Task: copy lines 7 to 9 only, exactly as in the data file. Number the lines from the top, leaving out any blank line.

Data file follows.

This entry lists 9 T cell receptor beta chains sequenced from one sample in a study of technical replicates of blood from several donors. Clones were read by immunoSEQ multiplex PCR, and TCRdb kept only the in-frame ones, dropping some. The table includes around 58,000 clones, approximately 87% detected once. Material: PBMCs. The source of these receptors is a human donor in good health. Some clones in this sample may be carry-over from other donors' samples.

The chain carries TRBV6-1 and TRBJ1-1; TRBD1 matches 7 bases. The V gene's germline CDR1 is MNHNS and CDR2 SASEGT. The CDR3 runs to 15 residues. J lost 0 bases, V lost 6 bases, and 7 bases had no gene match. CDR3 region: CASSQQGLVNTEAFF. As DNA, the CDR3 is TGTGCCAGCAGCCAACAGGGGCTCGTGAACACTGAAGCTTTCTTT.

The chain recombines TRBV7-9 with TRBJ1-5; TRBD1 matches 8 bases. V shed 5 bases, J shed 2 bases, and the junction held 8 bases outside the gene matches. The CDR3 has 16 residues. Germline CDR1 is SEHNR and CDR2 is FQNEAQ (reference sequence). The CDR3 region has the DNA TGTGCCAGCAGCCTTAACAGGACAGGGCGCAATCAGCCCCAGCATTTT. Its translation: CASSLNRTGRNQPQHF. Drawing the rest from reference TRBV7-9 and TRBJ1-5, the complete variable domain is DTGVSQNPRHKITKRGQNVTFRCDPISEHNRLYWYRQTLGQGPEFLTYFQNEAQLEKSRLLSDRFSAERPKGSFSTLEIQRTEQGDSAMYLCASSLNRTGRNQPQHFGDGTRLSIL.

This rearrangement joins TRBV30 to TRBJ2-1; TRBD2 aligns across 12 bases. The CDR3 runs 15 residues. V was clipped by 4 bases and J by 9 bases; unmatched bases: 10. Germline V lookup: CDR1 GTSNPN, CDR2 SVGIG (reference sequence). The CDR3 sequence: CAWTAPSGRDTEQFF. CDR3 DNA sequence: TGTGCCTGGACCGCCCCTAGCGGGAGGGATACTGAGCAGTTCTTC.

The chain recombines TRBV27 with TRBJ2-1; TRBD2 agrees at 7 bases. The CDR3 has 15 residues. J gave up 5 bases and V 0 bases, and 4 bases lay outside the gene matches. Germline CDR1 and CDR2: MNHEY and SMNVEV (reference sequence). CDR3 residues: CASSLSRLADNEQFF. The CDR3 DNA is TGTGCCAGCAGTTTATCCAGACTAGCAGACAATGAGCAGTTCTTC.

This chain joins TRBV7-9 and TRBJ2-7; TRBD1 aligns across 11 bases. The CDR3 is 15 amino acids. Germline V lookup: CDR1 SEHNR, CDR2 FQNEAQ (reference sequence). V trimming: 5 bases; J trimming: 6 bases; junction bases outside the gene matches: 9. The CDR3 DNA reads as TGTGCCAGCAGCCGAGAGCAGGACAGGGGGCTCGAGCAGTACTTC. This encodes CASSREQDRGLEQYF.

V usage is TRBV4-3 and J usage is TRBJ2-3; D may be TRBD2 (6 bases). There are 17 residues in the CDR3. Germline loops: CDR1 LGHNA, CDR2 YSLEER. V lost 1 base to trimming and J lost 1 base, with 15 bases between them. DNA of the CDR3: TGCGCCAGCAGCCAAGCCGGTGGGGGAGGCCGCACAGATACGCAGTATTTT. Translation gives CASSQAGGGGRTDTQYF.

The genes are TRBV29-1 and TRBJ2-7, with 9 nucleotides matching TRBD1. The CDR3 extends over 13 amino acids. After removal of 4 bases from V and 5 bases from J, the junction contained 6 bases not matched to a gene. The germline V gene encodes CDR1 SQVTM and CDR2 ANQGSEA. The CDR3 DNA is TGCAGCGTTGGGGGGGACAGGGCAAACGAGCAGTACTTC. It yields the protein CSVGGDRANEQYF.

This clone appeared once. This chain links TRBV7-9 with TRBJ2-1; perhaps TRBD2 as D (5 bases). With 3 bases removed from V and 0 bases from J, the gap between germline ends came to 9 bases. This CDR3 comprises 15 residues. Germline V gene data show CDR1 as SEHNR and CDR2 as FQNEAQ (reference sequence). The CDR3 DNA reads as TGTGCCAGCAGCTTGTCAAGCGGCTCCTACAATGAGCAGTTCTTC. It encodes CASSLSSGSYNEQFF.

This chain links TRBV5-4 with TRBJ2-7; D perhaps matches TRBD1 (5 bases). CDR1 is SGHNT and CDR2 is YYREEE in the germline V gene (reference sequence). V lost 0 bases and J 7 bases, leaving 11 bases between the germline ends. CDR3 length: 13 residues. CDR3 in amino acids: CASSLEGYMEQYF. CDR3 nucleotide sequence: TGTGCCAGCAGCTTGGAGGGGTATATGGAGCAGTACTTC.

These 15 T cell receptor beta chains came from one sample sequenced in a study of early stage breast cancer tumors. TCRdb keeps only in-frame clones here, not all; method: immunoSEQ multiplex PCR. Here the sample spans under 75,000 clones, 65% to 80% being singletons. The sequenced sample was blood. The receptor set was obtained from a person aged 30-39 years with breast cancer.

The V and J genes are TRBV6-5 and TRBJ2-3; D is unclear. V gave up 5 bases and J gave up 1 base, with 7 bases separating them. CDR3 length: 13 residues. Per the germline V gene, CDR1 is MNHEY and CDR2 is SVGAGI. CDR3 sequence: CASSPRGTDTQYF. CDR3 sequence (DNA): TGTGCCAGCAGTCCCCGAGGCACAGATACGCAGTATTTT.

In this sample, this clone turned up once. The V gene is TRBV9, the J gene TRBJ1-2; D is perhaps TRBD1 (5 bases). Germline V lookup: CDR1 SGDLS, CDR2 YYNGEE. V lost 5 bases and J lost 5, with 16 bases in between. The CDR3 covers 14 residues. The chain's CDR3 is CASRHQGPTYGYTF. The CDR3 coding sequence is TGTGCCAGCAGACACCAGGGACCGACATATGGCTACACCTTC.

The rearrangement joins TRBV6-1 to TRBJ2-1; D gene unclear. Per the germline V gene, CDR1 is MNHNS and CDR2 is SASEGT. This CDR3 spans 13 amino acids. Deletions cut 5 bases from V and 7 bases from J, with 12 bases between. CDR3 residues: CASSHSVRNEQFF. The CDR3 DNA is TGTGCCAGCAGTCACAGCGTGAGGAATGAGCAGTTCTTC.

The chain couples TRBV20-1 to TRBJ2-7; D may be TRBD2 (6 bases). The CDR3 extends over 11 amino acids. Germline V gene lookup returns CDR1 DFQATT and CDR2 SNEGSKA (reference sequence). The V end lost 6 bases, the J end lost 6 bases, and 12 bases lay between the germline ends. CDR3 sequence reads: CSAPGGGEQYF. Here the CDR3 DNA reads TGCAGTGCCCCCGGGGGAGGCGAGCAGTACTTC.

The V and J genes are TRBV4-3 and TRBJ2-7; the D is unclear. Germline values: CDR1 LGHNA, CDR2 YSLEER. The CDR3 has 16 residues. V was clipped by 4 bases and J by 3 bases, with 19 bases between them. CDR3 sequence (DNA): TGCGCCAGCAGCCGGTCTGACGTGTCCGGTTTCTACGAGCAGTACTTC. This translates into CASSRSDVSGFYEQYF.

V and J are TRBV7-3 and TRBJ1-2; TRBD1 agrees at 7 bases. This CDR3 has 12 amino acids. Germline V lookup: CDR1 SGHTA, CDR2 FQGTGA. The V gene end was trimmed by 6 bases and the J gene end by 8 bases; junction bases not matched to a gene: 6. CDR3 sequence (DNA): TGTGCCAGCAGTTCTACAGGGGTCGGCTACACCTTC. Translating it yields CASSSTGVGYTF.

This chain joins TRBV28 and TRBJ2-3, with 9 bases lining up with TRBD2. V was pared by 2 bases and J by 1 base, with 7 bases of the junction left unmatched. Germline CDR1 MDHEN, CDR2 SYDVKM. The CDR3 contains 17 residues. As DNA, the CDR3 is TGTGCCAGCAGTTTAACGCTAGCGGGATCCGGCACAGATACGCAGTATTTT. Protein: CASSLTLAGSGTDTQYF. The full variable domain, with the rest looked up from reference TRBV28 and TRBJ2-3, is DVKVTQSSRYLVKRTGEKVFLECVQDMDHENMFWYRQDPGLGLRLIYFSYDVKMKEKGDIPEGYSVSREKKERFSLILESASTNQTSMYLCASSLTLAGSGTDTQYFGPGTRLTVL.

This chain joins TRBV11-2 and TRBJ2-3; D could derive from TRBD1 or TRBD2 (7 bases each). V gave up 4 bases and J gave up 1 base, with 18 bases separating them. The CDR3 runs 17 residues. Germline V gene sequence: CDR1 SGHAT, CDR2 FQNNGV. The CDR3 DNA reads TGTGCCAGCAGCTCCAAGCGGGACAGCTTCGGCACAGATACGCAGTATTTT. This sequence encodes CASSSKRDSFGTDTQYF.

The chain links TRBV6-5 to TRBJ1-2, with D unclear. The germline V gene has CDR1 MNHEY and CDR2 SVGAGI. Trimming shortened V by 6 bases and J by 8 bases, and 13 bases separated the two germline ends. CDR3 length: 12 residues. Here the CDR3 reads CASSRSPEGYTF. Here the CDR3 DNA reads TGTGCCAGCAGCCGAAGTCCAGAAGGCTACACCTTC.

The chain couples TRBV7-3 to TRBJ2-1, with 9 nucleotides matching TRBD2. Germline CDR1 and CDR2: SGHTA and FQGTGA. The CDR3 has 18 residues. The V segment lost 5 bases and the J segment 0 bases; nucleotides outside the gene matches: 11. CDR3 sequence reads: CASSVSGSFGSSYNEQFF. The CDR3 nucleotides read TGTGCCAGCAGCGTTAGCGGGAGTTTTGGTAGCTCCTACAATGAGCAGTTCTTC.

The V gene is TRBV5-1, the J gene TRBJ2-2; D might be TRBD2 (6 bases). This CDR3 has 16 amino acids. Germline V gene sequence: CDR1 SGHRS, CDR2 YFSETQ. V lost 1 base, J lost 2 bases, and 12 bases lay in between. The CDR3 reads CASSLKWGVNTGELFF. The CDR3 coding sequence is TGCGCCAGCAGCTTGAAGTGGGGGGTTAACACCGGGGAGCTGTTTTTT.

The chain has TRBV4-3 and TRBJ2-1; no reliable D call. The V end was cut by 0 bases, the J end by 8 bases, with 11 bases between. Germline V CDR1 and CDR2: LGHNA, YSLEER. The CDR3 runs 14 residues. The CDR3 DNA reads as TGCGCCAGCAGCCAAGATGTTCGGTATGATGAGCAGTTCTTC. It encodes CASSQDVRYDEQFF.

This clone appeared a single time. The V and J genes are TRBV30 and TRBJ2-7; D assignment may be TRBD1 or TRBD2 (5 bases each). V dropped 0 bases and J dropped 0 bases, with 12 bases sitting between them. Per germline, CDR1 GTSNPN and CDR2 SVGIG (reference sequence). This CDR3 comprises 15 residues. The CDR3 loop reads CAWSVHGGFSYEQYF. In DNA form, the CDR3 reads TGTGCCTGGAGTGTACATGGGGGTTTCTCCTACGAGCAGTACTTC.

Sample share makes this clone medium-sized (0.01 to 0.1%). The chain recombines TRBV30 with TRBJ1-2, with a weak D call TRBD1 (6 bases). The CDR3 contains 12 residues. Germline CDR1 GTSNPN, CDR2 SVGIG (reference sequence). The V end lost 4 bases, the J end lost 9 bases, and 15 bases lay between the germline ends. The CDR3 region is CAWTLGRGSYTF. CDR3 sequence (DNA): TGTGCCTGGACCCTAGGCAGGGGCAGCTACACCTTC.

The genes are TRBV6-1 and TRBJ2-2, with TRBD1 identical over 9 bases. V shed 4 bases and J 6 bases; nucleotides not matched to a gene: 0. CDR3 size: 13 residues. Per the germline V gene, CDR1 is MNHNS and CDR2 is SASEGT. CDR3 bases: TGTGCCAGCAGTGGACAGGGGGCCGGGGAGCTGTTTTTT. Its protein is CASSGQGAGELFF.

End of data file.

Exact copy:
V usage is TRBV4-3 and J usage is TRBJ2-3; D may be TRBD2 (6 bases). There are 17 residues in the CDR3. Germline loops: CDR1 LGHNA, CDR2 YSLEER. V lost 1 base to trimming and J lost 1 base, with 15 bases between them. DNA of the CDR3: TGCGCCAGCAGCCAAGCCGGTGGGGGAGGCCGCACAGATACGCAGTATTTT. Translation gives CASSQAGGGGRTDTQYF.

The genes are TRBV29-1 and TRBJ2-7, with 9 nucleotides matching TRBD1. The CDR3 extends over 13 amino acids. After removal of 4 bases from V and 5 bases from J, the junction contained 6 bases not matched to a gene. The germline V gene encodes CDR1 SQVTM and CDR2 ANQGSEA. The CDR3 DNA is TGCAGCGTTGGGGGGGACAGGGCAAACGAGCAGTACTTC. It yields the protein CSVGGDRANEQYF.

This clone appeared once. This chain links TRBV7-9 with TRBJ2-1; perhaps TRBD2 as D (5 bases). With 3 bases removed from V and 0 bases from J, the gap between germline ends came to 9 bases. This CDR3 comprises 15 residues. Germline V gene data show CDR1 as SEHNR and CDR2 as FQNEAQ (reference sequence). The CDR3 DNA reads as TGTGCCAGCAGCTTGTCAAGCGGCTCCTACAATGAGCAGTTCTTC. It encodes CASSLSSGSYNEQFF.